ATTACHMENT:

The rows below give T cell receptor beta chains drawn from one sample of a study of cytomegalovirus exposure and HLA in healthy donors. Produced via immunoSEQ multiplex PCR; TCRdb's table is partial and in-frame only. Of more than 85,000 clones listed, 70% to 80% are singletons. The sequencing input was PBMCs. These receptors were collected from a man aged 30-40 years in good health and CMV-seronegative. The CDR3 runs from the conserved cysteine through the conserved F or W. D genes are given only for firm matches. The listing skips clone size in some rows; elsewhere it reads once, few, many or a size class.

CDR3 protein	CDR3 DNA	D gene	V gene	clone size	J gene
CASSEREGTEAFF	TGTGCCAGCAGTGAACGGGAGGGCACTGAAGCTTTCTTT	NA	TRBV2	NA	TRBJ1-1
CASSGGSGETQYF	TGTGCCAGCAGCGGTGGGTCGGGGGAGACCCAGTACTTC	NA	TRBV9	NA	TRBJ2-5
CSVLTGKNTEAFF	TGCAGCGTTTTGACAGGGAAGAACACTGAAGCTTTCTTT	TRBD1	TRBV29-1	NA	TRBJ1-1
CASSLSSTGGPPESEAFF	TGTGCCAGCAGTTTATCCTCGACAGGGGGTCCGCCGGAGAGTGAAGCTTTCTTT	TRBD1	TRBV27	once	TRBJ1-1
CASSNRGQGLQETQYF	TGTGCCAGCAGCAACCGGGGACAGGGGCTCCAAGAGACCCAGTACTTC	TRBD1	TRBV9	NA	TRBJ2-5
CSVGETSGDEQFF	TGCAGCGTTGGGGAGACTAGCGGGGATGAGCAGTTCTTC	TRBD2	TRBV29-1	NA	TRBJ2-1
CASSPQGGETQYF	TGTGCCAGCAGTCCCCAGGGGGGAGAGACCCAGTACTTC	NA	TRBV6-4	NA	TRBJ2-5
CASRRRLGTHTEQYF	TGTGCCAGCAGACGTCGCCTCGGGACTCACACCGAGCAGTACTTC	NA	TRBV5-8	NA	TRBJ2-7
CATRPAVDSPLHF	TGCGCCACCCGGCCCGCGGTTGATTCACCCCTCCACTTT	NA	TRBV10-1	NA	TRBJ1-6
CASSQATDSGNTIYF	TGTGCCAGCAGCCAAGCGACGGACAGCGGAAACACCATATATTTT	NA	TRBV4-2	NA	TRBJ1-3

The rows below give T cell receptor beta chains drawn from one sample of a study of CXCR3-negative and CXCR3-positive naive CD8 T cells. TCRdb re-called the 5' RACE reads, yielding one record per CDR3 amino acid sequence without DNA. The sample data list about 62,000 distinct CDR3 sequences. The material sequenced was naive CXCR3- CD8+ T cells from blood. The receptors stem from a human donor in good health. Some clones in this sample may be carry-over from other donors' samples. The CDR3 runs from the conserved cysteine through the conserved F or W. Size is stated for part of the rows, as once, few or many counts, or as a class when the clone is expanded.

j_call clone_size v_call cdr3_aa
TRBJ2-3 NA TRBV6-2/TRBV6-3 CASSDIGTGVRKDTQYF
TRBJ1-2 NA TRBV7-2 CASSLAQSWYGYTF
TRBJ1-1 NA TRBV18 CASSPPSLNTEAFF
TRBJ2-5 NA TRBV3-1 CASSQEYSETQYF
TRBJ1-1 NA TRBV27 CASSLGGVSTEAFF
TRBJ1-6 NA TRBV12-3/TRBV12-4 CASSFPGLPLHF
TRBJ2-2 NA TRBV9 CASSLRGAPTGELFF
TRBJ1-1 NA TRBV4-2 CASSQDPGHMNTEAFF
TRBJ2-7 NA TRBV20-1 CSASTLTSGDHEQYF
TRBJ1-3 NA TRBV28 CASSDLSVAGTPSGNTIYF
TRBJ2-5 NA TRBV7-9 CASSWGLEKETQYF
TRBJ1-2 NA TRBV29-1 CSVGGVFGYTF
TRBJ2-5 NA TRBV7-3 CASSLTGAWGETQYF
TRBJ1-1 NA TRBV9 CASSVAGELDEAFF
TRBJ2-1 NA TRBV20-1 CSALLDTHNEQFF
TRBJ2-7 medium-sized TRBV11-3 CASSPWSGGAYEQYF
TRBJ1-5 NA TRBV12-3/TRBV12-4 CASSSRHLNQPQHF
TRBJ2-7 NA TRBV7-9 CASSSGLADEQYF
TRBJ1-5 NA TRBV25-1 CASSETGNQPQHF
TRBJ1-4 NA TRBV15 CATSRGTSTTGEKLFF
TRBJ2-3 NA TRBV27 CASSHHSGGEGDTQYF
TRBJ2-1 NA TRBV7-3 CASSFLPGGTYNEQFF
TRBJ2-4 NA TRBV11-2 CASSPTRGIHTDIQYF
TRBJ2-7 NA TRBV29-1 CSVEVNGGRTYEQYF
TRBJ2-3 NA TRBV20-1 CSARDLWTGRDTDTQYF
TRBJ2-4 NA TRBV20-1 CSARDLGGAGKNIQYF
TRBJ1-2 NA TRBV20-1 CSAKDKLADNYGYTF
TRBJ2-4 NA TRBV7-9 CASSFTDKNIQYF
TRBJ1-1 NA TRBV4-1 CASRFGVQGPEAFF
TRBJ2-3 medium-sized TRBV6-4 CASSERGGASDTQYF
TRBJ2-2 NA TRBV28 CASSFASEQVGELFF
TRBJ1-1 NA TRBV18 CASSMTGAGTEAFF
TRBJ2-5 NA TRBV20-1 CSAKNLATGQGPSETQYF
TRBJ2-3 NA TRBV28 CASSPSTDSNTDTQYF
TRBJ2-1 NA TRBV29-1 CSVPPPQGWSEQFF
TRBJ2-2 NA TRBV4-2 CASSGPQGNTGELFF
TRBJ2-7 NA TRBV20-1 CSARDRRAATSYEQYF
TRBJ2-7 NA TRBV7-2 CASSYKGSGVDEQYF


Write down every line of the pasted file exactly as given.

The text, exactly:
The rows below give T cell receptor beta chains drawn from one sample of a study of cytomegalovirus exposure and HLA in healthy donors. Produced via immunoSEQ multiplex PCR; TCRdb's table is partial and in-frame only. Of more than 85,000 clones listed, 70% to 80% are singletons. The sequencing input was PBMCs. These receptors were collected from a man aged 30-40 years in good health and CMV-seronegative. The CDR3 runs from the conserved cysteine through the conserved F or W. D genes are given only for firm matches. The listing skips clone size in some rows; elsewhere it reads once, few, many or a size class.

CDR3 protein	CDR3 DNA	D gene	V gene	clone size	J gene
CASSEREGTEAFF	TGTGCCAGCAGTGAACGGGAGGGCACTGAAGCTTTCTTT	NA	TRBV2	NA	TRBJ1-1
CASSGGSGETQYF	TGTGCCAGCAGCGGTGGGTCGGGGGAGACCCAGTACTTC	NA	TRBV9	NA	TRBJ2-5
CSVLTGKNTEAFF	TGCAGCGTTTTGACAGGGAAGAACACTGAAGCTTTCTTT	TRBD1	TRBV29-1	NA	TRBJ1-1
CASSLSSTGGPPESEAFF	TGTGCCAGCAGTTTATCCTCGACAGGGGGTCCGCCGGAGAGTGAAGCTTTCTTT	TRBD1	TRBV27	once	TRBJ1-1
CASSNRGQGLQETQYF	TGTGCCAGCAGCAACCGGGGACAGGGGCTCCAAGAGACCCAGTACTTC	TRBD1	TRBV9	NA	TRBJ2-5
CSVGETSGDEQFF	TGCAGCGTTGGGGAGACTAGCGGGGATGAGCAGTTCTTC	TRBD2	TRBV29-1	NA	TRBJ2-1
CASSPQGGETQYF	TGTGCCAGCAGTCCCCAGGGGGGAGAGACCCAGTACTTC	NA	TRBV6-4	NA	TRBJ2-5
CASRRRLGTHTEQYF	TGTGCCAGCAGACGTCGCCTCGGGACTCACACCGAGCAGTACTTC	NA	TRBV5-8	NA	TRBJ2-7
CATRPAVDSPLHF	TGCGCCACCCGGCCCGCGGTTGATTCACCCCTCCACTTT	NA	TRBV10-1	NA	TRBJ1-6
CASSQATDSGNTIYF	TGTGCCAGCAGCCAAGCGACGGACAGCGGAAACACCATATATTTT	NA	TRBV4-2	NA	TRBJ1-3

The rows below give T cell receptor beta chains drawn from one sample of a study of CXCR3-negative and CXCR3-positive naive CD8 T cells. TCRdb re-called the 5' RACE reads, yielding one record per CDR3 amino acid sequence without DNA. The sample data list about 62,000 distinct CDR3 sequences. The material sequenced was naive CXCR3- CD8+ T cells from blood. The receptors stem from a human donor in good health. Some clones in this sample may be carry-over from other donors' samples. The CDR3 runs from the conserved cysteine through the conserved F or W. Size is stated for part of the rows, as once, few or many counts, or as a class when the clone is expanded.

j_call clone_size v_call cdr3_aa
TRBJ2-3 NA TRBV6-2/TRBV6-3 CASSDIGTGVRKDTQYF
TRBJ1-2 NA TRBV7-2 CASSLAQSWYGYTF
TRBJ1-1 NA TRBV18 CASSPPSLNTEAFF
TRBJ2-5 NA TRBV3-1 CASSQEYSETQYF
TRBJ1-1 NA TRBV27 CASSLGGVSTEAFF
TRBJ1-6 NA TRBV12-3/TRBV12-4 CASSFPGLPLHF
TRBJ2-2 NA TRBV9 CASSLRGAPTGELFF
TRBJ1-1 NA TRBV4-2 CASSQDPGHMNTEAFF
TRBJ2-7 NA TRBV20-1 CSASTLTSGDHEQYF
TRBJ1-3 NA TRBV28 CASSDLSVAGTPSGNTIYF
TRBJ2-5 NA TRBV7-9 CASSWGLEKETQYF
TRBJ1-2 NA TRBV29-1 CSVGGVFGYTF
TRBJ2-5 NA TRBV7-3 CASSLTGAWGETQYF
TRBJ1-1 NA TRBV9 CASSVAGELDEAFF
TRBJ2-1 NA TRBV20-1 CSALLDTHNEQFF
TRBJ2-7 medium-sized TRBV11-3 CASSPWSGGAYEQYF
TRBJ1-5 NA TRBV12-3/TRBV12-4 CASSSRHLNQPQHF
TRBJ2-7 NA TRBV7-9 CASSSGLADEQYF
TRBJ1-5 NA TRBV25-1 CASSETGNQPQHF
TRBJ1-4 NA TRBV15 CATSRGTSTTGEKLFF
TRBJ2-3 NA TRBV27 CASSHHSGGEGDTQYF
TRBJ2-1 NA TRBV7-3 CASSFLPGGTYNEQFF
TRBJ2-4 NA TRBV11-2 CASSPTRGIHTDIQYF
TRBJ2-7 NA TRBV29-1 CSVEVNGGRTYEQYF
TRBJ2-3 NA TRBV20-1 CSARDLWTGRDTDTQYF
TRBJ2-4 NA TRBV20-1 CSARDLGGAGKNIQYF
TRBJ1-2 NA TRBV20-1 CSAKDKLADNYGYTF
TRBJ2-4 NA TRBV7-9 CASSFTDKNIQYF
TRBJ1-1 NA TRBV4-1 CASRFGVQGPEAFF
TRBJ2-3 medium-sized TRBV6-4 CASSERGGASDTQYF
TRBJ2-2 NA TRBV28 CASSFASEQVGELFF
TRBJ1-1 NA TRBV18 CASSMTGAGTEAFF
TRBJ2-5 NA TRBV20-1 CSAKNLATGQGPSETQYF
TRBJ2-3 NA TRBV28 CASSPSTDSNTDTQYF
TRBJ2-1 NA TRBV29-1 CSVPPPQGWSEQFF
TRBJ2-2 NA TRBV4-2 CASSGPQGNTGELFF
TRBJ2-7 NA TRBV20-1 CSARDRRAATSYEQYF
TRBJ2-7 NA TRBV7-2 CASSYKGSGVDEQYF